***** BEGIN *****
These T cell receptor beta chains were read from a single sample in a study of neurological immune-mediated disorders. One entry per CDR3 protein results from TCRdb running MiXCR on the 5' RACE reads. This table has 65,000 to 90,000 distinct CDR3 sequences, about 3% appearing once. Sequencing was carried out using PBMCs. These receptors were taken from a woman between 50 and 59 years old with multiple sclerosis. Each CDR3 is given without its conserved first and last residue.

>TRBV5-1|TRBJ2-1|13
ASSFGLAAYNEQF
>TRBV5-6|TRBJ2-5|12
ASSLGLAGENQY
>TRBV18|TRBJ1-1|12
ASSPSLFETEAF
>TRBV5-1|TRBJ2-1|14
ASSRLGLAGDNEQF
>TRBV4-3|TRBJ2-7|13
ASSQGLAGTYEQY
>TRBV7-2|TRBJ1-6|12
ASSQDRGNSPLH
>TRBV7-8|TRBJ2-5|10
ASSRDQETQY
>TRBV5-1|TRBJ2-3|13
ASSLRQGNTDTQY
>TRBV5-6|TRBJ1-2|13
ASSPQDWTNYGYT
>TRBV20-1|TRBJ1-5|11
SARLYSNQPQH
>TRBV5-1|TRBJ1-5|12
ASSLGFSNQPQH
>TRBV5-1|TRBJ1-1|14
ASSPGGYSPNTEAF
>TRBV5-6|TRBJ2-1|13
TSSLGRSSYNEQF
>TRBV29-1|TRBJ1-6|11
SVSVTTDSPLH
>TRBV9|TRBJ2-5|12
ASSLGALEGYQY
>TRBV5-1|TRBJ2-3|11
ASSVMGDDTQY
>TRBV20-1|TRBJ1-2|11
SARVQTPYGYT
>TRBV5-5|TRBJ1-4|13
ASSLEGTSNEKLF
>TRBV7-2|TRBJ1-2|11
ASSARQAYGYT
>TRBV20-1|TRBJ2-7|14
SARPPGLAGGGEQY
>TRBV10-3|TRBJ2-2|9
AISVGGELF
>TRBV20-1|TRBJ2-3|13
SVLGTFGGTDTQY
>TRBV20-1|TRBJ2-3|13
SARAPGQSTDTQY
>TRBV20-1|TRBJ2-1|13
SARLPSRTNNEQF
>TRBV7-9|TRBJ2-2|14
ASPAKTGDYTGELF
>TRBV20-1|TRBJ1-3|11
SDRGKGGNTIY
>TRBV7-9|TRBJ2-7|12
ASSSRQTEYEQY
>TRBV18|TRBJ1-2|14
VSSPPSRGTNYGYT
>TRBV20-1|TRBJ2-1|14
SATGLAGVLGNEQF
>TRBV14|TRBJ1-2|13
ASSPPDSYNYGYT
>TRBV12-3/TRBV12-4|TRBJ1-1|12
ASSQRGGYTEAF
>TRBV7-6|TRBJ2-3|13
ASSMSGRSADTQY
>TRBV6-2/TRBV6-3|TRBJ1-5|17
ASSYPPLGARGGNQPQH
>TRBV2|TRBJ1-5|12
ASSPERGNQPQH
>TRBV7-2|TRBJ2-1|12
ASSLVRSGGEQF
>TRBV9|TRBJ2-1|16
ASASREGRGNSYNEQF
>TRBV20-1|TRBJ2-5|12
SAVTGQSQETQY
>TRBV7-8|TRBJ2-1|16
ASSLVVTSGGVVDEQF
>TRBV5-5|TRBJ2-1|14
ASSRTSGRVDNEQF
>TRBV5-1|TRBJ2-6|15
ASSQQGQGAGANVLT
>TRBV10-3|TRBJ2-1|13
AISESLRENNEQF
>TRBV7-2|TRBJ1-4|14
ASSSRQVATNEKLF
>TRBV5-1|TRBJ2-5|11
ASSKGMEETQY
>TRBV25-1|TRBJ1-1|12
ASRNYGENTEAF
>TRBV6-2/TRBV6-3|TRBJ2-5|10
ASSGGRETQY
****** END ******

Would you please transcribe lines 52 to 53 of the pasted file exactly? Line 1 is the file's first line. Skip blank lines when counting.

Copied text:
>TRBV20-1|TRBJ1-3|11
SDRGKGGNTIY